New Participatory Project: Classroom Propaganda of Yesteryear

"Capitalism", a Coronet film, explained the American economy through the story of a corner grocer and kids buying supplies for a wienie roast.

We've started an article on Sourcewatch about Coronet Instructional Films, a company that produced cheesy "social guidance" films in the period following World War II, dealing with topics such as personal hygiene, appropriate dating behavior for teenagers, and American economic and social values. The unintentionally humorous qualities of these films have made them ripe targets for ridicule on Comedy Central's Mystery Science Theatre 3000 and elsewhere. However, they had a serious purpose, according to Ken Smith, who has written a book about what he calls "mental hygiene" films. "Adults were scared," he says. "We forget that nowadays and look back on the '50s as an innocent time. No, parents were scared shitless of the same things they are now. Whether it was how to teach a kid to behave on a date or not to have sex or to drive safely, there was a world full of dangers, and that's why these films exist." In addition to amusement, therefore, studying these films can provide insights into social attitudes as well as the propaganda techniques used to indoctrinate a generation of Americans.

You can help with this research by expanding the article on Coronet Instructional Films or by adding articles about similar filmmakers, such as Sid Davis or the Centron Corporation. Perhaps you'd like to watch one of the films -- many of which can be found online at the Internet Archive -- and add a description, summarizing and analyzing its content. If this is your first time editing on SourceWatch, you can register here, and learn more about adding information to the site here, here and here. Have fun, and thanks for your help!


Great idea, and high time it turned into a project!

Just a few thoughts about educational films, in no particular order:

1. Social guidance films aren't just creatures of the post-World War II era. They were made as early as the 1910s, flourished in the 1920s and are still being made today. The difference between films then and now isn't so much in the ideas they push on their viewers (though arguments and ideas do evolve), but in their style and appearance.

2. The quote from Ken Smith's delightful book doesn't do justice to his full argument or to the many reasons why these films were produced. Many of the ed films from the 1940s-1950s were made as responses to the emergence of a youth culture that grew out of the wartime period, when kids had a lot of freedom and families underwent great stresses, and were part of a behavior offensive to train newly sophisticated teens how to behave like kids again. The "adults were scared" argument doesn't really explain why several hundred of these films were made. Adults were scared of 1920s flappers, 1930s kids-on-the-run, 1940s Victory Girls, 1950s juvenile delinquents, 1960s hippies, 1970s PCPers, 1980s gangstas, and so on.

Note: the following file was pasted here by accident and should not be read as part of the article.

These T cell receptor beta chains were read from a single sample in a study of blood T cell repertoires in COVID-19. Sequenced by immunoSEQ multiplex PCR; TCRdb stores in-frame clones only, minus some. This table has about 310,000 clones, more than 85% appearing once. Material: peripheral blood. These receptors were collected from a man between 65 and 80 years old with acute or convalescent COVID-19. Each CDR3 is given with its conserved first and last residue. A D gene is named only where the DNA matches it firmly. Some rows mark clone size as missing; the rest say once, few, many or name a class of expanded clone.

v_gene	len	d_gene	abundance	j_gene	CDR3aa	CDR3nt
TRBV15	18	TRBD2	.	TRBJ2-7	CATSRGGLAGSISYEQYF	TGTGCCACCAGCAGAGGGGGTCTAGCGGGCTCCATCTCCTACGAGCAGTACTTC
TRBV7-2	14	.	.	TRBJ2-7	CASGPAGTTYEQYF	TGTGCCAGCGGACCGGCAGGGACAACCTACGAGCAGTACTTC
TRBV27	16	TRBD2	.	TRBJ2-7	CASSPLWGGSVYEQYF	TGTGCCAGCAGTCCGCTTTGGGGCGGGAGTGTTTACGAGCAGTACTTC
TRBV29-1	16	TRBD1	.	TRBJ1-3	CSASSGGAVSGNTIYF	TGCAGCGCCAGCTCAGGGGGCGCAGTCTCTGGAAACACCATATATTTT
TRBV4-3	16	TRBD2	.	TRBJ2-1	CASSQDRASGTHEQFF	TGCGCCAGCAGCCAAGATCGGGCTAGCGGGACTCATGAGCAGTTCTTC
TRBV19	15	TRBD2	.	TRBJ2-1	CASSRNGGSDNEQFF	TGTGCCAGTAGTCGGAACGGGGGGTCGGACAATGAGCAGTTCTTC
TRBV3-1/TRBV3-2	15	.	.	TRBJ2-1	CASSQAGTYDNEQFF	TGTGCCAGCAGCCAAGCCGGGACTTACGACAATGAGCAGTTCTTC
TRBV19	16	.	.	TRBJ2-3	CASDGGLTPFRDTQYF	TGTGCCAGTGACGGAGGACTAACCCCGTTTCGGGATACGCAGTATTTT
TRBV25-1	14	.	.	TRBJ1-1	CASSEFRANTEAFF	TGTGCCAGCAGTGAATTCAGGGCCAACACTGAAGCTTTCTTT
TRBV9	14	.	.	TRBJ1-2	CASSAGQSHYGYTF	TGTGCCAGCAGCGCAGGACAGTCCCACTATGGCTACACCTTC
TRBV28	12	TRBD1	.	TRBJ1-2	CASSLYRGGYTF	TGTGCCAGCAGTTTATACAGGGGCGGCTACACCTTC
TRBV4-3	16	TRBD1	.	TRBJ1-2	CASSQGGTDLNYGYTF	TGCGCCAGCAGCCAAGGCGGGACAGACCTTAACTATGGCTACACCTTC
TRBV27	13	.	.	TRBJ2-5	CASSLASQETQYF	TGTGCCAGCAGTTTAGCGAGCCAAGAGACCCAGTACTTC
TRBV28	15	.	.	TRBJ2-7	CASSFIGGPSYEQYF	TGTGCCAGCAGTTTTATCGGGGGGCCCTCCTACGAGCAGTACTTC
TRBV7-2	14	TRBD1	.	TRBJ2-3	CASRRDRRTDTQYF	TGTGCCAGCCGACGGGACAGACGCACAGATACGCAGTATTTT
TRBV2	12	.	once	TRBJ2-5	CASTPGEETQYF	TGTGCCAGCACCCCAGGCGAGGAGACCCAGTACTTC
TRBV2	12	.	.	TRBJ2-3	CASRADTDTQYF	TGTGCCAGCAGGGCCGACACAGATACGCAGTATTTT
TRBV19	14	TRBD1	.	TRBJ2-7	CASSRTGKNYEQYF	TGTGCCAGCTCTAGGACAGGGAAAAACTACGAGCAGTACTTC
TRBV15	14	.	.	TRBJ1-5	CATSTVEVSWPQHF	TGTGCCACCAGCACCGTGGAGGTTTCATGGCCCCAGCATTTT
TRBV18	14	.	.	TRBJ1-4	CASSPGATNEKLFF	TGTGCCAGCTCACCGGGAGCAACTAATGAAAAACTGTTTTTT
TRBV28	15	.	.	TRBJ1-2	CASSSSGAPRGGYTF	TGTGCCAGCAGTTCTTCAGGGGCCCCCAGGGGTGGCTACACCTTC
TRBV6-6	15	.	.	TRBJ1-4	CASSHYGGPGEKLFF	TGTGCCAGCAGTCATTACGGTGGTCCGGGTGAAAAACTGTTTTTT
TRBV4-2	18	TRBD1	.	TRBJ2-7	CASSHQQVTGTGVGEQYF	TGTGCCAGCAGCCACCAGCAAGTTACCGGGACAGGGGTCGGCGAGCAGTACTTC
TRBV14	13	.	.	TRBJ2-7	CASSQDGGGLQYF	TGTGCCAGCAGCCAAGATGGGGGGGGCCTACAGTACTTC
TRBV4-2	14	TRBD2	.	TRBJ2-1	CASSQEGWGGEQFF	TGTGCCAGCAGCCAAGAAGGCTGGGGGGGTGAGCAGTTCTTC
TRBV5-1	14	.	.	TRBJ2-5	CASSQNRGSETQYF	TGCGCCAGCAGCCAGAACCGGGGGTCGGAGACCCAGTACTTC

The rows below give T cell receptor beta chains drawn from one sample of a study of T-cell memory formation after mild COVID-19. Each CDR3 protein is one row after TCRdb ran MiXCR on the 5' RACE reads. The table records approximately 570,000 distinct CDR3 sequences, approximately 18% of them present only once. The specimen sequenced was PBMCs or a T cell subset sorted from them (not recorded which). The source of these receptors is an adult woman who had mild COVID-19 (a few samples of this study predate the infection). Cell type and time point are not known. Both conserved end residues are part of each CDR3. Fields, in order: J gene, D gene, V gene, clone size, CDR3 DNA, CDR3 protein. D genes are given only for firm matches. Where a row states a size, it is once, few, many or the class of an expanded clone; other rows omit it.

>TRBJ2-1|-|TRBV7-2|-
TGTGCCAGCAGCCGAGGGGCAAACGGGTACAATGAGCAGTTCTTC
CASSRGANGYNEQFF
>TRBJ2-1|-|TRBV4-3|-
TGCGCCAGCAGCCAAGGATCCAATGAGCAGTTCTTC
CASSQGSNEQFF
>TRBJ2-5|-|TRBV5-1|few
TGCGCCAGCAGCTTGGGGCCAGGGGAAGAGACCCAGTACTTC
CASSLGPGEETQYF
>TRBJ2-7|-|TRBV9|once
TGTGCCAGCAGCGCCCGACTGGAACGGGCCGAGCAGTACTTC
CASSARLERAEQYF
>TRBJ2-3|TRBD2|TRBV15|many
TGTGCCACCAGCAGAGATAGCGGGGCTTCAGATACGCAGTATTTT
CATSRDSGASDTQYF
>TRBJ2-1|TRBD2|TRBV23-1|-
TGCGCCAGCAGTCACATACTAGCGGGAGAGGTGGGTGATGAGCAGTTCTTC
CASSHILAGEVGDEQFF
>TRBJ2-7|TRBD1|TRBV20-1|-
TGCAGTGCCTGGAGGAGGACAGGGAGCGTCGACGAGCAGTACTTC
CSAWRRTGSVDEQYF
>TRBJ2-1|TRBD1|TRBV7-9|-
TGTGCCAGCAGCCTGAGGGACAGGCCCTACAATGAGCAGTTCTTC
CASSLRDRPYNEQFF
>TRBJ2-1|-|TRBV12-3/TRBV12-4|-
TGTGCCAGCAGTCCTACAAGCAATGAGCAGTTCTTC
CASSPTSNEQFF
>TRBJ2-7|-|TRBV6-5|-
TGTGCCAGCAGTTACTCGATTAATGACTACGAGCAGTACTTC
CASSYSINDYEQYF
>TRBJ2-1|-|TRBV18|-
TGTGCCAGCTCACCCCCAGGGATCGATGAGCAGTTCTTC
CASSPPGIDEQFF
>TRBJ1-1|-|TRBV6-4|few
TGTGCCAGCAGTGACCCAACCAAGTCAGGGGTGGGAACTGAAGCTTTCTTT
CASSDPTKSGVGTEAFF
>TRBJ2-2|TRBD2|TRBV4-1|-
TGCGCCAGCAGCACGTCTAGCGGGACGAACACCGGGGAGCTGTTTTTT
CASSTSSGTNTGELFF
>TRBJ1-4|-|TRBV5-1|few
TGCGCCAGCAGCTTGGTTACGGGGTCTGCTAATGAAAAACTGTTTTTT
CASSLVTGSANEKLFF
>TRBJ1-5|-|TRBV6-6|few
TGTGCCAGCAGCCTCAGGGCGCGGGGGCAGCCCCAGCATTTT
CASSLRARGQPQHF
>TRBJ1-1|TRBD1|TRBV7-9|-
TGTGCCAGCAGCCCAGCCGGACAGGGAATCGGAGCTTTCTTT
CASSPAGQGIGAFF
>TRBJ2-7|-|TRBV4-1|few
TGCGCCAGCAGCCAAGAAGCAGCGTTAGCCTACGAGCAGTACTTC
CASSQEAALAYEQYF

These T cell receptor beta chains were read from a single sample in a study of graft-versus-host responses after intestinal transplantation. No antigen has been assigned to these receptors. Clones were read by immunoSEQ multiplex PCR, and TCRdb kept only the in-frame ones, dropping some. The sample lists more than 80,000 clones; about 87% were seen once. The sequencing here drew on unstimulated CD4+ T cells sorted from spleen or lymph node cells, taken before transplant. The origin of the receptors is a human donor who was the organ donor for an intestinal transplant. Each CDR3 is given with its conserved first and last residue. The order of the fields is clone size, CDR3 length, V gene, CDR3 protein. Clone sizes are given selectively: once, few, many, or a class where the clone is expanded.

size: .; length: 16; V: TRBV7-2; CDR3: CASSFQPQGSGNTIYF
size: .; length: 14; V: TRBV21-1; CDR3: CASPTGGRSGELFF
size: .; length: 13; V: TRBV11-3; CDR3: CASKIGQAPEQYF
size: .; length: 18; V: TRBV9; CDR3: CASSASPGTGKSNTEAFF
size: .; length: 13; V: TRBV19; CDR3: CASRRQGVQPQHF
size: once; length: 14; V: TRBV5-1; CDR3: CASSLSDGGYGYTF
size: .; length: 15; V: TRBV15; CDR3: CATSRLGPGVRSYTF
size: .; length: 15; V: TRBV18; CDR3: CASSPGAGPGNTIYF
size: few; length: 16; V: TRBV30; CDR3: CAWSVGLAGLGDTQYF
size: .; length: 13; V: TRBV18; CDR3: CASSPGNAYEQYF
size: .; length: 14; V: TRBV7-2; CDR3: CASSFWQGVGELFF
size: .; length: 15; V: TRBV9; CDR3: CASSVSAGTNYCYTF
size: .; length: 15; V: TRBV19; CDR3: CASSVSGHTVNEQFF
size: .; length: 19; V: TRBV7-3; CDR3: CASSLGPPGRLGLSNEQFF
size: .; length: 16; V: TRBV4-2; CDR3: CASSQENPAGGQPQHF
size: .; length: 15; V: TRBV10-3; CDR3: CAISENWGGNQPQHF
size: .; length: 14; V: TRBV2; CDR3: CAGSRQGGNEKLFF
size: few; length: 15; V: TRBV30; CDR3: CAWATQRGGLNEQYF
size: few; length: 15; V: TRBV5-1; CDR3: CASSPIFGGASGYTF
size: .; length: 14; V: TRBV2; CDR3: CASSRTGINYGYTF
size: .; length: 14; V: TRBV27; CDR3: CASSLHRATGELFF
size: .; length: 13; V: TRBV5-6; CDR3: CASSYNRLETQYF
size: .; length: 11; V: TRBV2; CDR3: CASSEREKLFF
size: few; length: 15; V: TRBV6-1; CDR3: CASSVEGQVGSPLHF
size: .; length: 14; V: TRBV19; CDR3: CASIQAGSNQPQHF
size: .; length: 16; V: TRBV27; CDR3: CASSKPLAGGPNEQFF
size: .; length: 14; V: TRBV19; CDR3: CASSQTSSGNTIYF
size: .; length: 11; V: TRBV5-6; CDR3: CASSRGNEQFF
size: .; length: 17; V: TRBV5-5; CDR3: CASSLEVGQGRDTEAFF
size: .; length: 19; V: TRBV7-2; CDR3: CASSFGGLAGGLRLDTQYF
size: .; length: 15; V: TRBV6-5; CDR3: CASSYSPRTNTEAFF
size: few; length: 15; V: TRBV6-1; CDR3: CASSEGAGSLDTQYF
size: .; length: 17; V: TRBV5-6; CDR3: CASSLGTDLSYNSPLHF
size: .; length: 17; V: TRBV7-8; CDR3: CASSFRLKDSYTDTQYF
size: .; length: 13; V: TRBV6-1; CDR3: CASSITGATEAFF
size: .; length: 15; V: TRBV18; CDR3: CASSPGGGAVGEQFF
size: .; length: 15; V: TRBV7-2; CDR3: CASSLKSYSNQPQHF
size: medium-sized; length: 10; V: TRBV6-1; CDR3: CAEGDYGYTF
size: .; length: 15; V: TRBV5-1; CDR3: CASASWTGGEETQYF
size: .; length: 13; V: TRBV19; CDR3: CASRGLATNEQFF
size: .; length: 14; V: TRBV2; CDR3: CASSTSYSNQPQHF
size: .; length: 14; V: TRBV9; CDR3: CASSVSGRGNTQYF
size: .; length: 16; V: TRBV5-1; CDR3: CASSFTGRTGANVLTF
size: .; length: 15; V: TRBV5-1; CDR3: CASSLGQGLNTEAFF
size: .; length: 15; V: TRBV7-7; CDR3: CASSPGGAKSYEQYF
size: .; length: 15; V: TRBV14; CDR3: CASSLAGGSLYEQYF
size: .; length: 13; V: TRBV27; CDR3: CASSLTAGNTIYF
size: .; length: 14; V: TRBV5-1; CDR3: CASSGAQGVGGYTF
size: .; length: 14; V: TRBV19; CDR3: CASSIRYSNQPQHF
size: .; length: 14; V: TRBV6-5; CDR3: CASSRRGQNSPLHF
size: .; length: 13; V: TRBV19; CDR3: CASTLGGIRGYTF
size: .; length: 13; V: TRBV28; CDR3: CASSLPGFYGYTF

3. Many of these films were in fact made in response to moral panics (see definition in Wikipedia at that were frequently not based in reality. We have yet to see a serious study of postwar educational films that connects them to real and imagined social conditions.

4. Just as fascinating as educational films, if not more so, are commercially sponsored films aimed to youth and shown widely in classrooms. Again, this is a trend that goes back to the 1910s and continues today in, for example, McDonald's Corporation-sponsored videos on nutrition. Many sponsored films can be seen at the Internet Archive; a good place to begin a search for both sponsored and educational films is

5. These films do indeed seem to illuminate social attitudes, but whose? And how were they received? We have little real data on reception -- what kids thought of the films they were shown. What we can say is that many of these films reflected the attitudes and agendas of certain elites -- educators, psychologists, the clergy, sociologists and some politicians -- who wished to persuade kids to behave in certain ways. Whether or not they worked is still to be shown. It is hard to get inside the head of a teenager in a dark classroom in the late 1940s.

Anyway, a fascinating topic.


The points you raise each seem to me to be starting points for possible research that could be done in an interesting way using the internet. For example, you write: "These films do indeed seem to illuminate social attitudes, but whose? And how were they received? We have little real data on reception -- what kids thought of the films they were shown." This may be true, but there are still lots of people alive who remember seeing some of these films as kids and whose recollections could tell us some interesting things about reception. (For example, I remember myself being shown a number of driver's education films that seem to be from this genre, featuring mostly gory footage of actual corpses and injuries sustained by unsafe drivers. The purpose of the films, of course, was to scare kids into obeying traffic laws, but for at least some of the kids in the class, there was a sort of excitement about watching them and a sort of shock-based entertainment value.)

It would be great if we could figure out some system for collecting these sorts of recollections in a systematic fashion.